Enter Facebook










kinaypikowiyâs - 2021.
Four 30.5-metre industrial debirs booms.
nēhiyawēwin title provided by Gerald McMaster.
Commissioned by Remai Modern Museum,
Installation views: Time Holds All The Answers
Remai Modern Museum, Saskatoon, SK.
Photos by Blaine Campbell, Courtesy Remai Modern Museum.

This work is composed of debris booms, used to catch and hold environmental contaminants such as garbage, oil and chemicals. The colours of the booms correspond to different types of threats—red (flammable), yellow (radioactive), blue (dangerous), and white (poisonous)—in the labelling system for hazardous materials. To indigenous peoples these are shared medicine colours that carry knowledge, purpose and meaning throughout the Western Hemisphere.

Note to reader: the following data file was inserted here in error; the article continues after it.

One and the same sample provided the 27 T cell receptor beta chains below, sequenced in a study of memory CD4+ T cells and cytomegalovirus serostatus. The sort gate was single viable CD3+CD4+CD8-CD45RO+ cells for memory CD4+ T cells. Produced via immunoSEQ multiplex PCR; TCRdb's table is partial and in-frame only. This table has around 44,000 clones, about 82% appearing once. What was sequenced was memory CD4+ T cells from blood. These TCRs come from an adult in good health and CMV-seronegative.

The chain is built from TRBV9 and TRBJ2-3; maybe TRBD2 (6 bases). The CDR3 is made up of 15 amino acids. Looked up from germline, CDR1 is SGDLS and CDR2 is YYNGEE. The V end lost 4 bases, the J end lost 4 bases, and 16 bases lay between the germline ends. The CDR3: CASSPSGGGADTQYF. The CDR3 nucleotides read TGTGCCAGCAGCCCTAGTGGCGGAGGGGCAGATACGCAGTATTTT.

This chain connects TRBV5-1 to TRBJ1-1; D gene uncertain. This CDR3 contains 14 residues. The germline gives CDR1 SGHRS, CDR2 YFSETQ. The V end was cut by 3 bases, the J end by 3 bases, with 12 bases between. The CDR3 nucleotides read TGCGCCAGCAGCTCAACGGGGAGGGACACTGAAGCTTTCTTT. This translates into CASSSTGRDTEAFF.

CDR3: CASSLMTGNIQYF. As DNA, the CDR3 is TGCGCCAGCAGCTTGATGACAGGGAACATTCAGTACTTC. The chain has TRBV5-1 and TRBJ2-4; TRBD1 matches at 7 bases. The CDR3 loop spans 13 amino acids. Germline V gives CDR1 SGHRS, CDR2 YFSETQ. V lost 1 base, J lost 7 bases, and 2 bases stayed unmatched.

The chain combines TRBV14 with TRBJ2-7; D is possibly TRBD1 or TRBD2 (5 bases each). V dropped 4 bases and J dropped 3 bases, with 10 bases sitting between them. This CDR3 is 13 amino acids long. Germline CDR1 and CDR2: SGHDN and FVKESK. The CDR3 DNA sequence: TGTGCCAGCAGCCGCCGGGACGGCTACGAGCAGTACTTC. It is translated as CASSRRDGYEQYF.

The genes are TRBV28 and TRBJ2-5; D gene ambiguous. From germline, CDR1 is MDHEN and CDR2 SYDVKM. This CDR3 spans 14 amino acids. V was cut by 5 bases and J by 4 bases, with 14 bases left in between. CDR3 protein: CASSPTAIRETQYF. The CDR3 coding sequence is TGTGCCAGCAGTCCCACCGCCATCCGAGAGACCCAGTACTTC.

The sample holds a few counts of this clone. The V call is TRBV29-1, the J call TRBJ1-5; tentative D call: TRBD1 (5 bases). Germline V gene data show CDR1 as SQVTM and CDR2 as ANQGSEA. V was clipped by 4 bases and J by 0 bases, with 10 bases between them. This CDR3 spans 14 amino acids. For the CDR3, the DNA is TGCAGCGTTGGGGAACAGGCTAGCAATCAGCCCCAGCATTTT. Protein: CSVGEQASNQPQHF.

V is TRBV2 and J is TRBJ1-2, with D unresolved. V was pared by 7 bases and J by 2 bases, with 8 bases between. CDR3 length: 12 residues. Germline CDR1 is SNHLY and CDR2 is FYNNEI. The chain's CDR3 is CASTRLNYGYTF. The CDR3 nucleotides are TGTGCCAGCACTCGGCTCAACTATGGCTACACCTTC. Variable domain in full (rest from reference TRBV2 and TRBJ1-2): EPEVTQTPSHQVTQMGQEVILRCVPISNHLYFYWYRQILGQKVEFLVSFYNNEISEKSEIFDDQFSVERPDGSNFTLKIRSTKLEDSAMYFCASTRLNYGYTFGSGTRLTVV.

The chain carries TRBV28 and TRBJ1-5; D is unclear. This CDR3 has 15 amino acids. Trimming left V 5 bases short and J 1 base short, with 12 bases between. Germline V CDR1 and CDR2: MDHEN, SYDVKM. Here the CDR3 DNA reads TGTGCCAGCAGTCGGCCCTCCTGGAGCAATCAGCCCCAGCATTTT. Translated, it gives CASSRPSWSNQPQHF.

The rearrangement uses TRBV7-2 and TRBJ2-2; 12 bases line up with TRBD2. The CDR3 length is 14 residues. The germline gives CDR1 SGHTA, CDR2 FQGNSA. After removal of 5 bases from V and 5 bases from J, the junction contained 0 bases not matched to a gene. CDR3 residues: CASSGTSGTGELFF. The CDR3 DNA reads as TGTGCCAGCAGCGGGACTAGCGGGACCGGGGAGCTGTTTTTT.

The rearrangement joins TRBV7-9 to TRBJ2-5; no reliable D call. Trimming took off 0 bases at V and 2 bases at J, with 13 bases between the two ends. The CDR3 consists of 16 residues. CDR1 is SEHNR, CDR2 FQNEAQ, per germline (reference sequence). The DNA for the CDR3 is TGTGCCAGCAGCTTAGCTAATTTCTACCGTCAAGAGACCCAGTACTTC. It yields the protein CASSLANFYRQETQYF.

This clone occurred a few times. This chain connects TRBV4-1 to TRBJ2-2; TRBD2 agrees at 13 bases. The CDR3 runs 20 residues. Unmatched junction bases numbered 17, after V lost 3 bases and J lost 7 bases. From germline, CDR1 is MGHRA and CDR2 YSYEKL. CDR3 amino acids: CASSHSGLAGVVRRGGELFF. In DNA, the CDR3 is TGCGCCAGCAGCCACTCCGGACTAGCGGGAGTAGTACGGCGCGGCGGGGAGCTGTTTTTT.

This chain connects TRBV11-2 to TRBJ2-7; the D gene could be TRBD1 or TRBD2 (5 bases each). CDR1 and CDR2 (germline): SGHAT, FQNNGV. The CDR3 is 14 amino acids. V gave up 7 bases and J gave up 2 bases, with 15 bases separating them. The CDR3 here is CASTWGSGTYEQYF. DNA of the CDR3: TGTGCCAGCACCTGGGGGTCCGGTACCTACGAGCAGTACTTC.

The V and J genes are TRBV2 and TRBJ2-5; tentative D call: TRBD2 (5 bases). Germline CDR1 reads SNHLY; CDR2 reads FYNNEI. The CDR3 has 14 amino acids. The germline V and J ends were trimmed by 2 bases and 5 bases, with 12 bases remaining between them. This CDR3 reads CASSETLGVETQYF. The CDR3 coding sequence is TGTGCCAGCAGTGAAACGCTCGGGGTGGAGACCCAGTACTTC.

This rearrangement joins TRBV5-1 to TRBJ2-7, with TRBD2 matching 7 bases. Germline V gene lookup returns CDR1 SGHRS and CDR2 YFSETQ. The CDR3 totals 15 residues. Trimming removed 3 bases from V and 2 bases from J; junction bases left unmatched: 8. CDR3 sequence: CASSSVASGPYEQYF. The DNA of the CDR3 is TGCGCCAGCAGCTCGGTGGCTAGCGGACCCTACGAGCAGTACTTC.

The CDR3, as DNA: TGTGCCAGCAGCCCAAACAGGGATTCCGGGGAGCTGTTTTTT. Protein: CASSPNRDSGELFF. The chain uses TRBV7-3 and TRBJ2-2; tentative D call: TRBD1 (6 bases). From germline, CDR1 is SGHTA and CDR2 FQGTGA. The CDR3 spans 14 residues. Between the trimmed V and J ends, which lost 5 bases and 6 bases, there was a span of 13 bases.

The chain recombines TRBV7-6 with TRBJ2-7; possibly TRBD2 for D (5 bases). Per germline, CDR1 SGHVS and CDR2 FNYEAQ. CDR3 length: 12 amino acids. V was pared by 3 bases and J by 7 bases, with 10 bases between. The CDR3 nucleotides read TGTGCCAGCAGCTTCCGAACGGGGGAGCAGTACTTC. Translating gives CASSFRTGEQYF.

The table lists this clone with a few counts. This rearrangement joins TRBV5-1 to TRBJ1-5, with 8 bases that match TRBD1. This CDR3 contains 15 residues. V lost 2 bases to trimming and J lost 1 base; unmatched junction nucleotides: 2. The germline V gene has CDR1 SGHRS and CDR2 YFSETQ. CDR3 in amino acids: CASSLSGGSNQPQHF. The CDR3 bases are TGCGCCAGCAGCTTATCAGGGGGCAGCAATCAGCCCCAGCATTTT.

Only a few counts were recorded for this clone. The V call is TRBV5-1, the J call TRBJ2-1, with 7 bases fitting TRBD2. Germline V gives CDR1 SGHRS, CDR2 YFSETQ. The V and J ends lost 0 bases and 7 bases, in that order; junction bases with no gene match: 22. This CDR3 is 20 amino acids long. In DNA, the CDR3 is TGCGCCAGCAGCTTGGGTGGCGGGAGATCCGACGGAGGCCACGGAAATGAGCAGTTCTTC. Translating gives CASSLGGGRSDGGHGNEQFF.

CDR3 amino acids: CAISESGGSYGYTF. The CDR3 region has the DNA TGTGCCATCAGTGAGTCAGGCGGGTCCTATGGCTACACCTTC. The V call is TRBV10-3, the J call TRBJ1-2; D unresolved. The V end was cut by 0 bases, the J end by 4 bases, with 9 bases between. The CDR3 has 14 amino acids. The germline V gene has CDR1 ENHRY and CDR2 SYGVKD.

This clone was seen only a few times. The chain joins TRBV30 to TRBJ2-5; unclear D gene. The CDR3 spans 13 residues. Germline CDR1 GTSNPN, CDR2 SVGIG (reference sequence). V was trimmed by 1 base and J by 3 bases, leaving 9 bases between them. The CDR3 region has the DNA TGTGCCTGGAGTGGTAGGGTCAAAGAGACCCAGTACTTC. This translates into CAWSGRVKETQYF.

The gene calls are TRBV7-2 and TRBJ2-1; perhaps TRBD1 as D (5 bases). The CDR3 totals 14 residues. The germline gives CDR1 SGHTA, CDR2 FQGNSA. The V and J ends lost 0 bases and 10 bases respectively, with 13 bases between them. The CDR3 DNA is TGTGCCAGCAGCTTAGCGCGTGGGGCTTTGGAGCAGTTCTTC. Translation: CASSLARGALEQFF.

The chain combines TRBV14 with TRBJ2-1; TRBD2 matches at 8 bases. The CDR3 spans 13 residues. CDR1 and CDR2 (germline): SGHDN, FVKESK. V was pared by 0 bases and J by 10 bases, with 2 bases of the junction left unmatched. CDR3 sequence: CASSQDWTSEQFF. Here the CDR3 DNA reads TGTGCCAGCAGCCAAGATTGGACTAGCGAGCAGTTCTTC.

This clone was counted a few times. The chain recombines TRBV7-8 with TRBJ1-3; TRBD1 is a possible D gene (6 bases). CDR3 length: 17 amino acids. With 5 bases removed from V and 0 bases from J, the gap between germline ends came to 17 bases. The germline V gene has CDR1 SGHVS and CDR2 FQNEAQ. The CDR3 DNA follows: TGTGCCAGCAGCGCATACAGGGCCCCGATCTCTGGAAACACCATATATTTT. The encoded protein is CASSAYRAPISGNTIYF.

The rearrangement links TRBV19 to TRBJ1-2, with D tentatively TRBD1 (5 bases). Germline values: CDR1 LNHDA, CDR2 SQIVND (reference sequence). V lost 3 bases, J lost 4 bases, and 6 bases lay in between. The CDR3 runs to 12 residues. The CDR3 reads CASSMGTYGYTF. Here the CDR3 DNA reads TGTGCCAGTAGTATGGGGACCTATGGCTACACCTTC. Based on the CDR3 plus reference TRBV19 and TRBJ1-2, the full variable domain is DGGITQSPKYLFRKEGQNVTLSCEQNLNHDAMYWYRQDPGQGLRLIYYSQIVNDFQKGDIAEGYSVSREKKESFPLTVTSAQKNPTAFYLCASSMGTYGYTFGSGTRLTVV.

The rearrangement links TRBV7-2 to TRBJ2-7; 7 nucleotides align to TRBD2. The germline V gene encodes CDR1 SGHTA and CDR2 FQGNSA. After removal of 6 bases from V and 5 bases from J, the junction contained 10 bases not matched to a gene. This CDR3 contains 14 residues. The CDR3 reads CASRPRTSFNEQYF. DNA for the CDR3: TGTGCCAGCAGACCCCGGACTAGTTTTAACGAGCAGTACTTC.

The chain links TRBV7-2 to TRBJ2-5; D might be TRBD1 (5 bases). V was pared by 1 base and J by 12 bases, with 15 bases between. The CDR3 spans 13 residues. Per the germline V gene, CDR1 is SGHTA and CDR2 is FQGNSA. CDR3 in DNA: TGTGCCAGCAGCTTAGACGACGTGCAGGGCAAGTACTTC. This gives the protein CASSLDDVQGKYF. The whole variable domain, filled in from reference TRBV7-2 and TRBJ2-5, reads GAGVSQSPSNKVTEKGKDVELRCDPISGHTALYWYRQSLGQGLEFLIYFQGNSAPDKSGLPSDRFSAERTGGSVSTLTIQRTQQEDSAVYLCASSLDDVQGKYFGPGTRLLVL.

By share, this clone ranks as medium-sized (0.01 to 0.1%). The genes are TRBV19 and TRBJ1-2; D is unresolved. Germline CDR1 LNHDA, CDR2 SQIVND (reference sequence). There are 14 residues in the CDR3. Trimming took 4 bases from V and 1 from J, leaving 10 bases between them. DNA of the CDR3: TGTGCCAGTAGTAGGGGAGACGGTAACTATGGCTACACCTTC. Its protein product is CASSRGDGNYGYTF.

Suspended like hung meat, the booms represent a snake that has been chopped into four parts. Each part represents an area of the colonial map of the Western Hemisphere: South America, Central America, North America, and all of the surrounding islands. The title, kinaypikowiyâs, is a Plains Cree word, meaning snake meat. Divided by borders, Postcommodity assert that all people living in the Americas are riding on the back of this snake. Acknowledging this divided state, Postcommodity calls for border-crossing discourses led by indigenous peoples throughout the Americas about land, resources, and shared knowledge.